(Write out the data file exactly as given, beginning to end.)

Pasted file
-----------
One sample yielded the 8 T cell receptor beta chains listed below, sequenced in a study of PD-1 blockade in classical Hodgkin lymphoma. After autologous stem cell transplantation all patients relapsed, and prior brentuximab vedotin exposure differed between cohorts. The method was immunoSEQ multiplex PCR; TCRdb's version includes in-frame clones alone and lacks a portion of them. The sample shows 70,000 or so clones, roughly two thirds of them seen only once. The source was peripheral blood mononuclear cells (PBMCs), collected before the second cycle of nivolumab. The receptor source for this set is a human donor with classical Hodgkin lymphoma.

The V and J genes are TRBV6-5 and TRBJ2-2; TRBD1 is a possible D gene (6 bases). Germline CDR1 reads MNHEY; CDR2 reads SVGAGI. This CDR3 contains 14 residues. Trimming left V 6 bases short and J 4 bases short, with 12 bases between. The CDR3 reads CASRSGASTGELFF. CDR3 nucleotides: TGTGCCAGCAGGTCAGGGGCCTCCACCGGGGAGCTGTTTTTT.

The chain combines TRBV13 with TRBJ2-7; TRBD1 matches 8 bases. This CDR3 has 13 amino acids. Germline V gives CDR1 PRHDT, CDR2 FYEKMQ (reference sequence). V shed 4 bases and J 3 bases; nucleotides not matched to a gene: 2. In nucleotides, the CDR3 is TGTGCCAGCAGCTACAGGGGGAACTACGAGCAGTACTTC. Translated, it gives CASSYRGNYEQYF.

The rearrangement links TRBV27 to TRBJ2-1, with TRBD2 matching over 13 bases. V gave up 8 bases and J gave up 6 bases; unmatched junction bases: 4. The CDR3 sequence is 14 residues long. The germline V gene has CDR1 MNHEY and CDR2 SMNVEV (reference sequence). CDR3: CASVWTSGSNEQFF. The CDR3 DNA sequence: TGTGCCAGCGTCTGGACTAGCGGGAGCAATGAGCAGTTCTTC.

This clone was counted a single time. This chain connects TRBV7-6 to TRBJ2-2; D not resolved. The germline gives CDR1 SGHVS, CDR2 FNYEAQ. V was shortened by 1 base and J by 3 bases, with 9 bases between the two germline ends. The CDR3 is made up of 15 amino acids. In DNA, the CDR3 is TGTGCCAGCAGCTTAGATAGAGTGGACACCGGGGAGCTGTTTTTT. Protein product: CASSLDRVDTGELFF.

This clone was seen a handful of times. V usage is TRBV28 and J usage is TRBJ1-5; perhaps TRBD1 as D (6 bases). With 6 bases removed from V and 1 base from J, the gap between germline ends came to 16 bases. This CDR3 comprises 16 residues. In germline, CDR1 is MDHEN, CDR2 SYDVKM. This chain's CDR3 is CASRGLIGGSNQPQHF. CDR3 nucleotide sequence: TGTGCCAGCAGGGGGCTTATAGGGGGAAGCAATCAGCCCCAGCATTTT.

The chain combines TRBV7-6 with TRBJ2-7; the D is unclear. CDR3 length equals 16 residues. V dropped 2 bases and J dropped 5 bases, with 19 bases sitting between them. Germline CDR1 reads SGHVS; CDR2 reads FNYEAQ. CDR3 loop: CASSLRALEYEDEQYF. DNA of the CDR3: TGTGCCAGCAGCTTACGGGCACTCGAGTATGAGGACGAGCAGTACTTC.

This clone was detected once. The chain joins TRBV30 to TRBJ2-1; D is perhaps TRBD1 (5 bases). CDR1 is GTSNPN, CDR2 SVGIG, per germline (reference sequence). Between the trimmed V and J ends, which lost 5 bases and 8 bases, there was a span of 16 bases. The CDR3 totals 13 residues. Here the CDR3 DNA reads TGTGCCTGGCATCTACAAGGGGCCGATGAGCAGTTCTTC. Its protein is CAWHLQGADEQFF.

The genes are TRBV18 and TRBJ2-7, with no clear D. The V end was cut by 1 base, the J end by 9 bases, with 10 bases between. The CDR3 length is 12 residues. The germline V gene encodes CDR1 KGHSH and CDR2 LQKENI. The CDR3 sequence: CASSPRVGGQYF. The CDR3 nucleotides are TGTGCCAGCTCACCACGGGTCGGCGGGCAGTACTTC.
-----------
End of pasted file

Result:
One sample yielded the 8 T cell receptor beta chains listed below, sequenced in a study of PD-1 blockade in classical Hodgkin lymphoma. After autologous stem cell transplantation all patients relapsed, and prior brentuximab vedotin exposure differed between cohorts. The method was immunoSEQ multiplex PCR; TCRdb's version includes in-frame clones alone and lacks a portion of them. The sample shows 70,000 or so clones, roughly two thirds of them seen only once. The source was peripheral blood mononuclear cells (PBMCs), collected before the second cycle of nivolumab. The receptor source for this set is a human donor with classical Hodgkin lymphoma.

The V and J genes are TRBV6-5 and TRBJ2-2; TRBD1 is a possible D gene (6 bases). Germline CDR1 reads MNHEY; CDR2 reads SVGAGI. This CDR3 contains 14 residues. Trimming left V 6 bases short and J 4 bases short, with 12 bases between. The CDR3 reads CASRSGASTGELFF. CDR3 nucleotides: TGTGCCAGCAGGTCAGGGGCCTCCACCGGGGAGCTGTTTTTT.

The chain combines TRBV13 with TRBJ2-7; TRBD1 matches 8 bases. This CDR3 has 13 amino acids. Germline V gives CDR1 PRHDT, CDR2 FYEKMQ (reference sequence). V shed 4 bases and J 3 bases; nucleotides not matched to a gene: 2. In nucleotides, the CDR3 is TGTGCCAGCAGCTACAGGGGGAACTACGAGCAGTACTTC. Translated, it gives CASSYRGNYEQYF.

The rearrangement links TRBV27 to TRBJ2-1, with TRBD2 matching over 13 bases. V gave up 8 bases and J gave up 6 bases; unmatched junction bases: 4. The CDR3 sequence is 14 residues long. The germline V gene has CDR1 MNHEY and CDR2 SMNVEV (reference sequence). CDR3: CASVWTSGSNEQFF. The CDR3 DNA sequence: TGTGCCAGCGTCTGGACTAGCGGGAGCAATGAGCAGTTCTTC.

This clone was counted a single time. This chain connects TRBV7-6 to TRBJ2-2; D not resolved. The germline gives CDR1 SGHVS, CDR2 FNYEAQ. V was shortened by 1 base and J by 3 bases, with 9 bases between the two germline ends. The CDR3 is made up of 15 amino acids. In DNA, the CDR3 is TGTGCCAGCAGCTTAGATAGAGTGGACACCGGGGAGCTGTTTTTT. Protein product: CASSLDRVDTGELFF.

This clone was seen a handful of times. V usage is TRBV28 and J usage is TRBJ1-5; perhaps TRBD1 as D (6 bases). With 6 bases removed from V and 1 base from J, the gap between germline ends came to 16 bases. This CDR3 comprises 16 residues. In germline, CDR1 is MDHEN, CDR2 SYDVKM. This chain's CDR3 is CASRGLIGGSNQPQHF. CDR3 nucleotide sequence: TGTGCCAGCAGGGGGCTTATAGGGGGAAGCAATCAGCCCCAGCATTTT.

The chain combines TRBV7-6 with TRBJ2-7; the D is unclear. CDR3 length equals 16 residues. V dropped 2 bases and J dropped 5 bases, with 19 bases sitting between them. Germline CDR1 reads SGHVS; CDR2 reads FNYEAQ. CDR3 loop: CASSLRALEYEDEQYF. DNA of the CDR3: TGTGCCAGCAGCTTACGGGCACTCGAGTATGAGGACGAGCAGTACTTC.

This clone was detected once. The chain joins TRBV30 to TRBJ2-1; D is perhaps TRBD1 (5 bases). CDR1 is GTSNPN, CDR2 SVGIG, per germline (reference sequence). Between the trimmed V and J ends, which lost 5 bases and 8 bases, there was a span of 16 bases. The CDR3 totals 13 residues. Here the CDR3 DNA reads TGTGCCTGGCATCTACAAGGGGCCGATGAGCAGTTCTTC. Its protein is CAWHLQGADEQFF.

The genes are TRBV18 and TRBJ2-7, with no clear D. The V end was cut by 1 base, the J end by 9 bases, with 10 bases between. The CDR3 length is 12 residues. The germline V gene encodes CDR1 KGHSH and CDR2 LQKENI. The CDR3 sequence: CASSPRVGGQYF. The CDR3 nucleotides are TGTGCCAGCTCACCACGGGTCGGCGGGCAGTACTTC.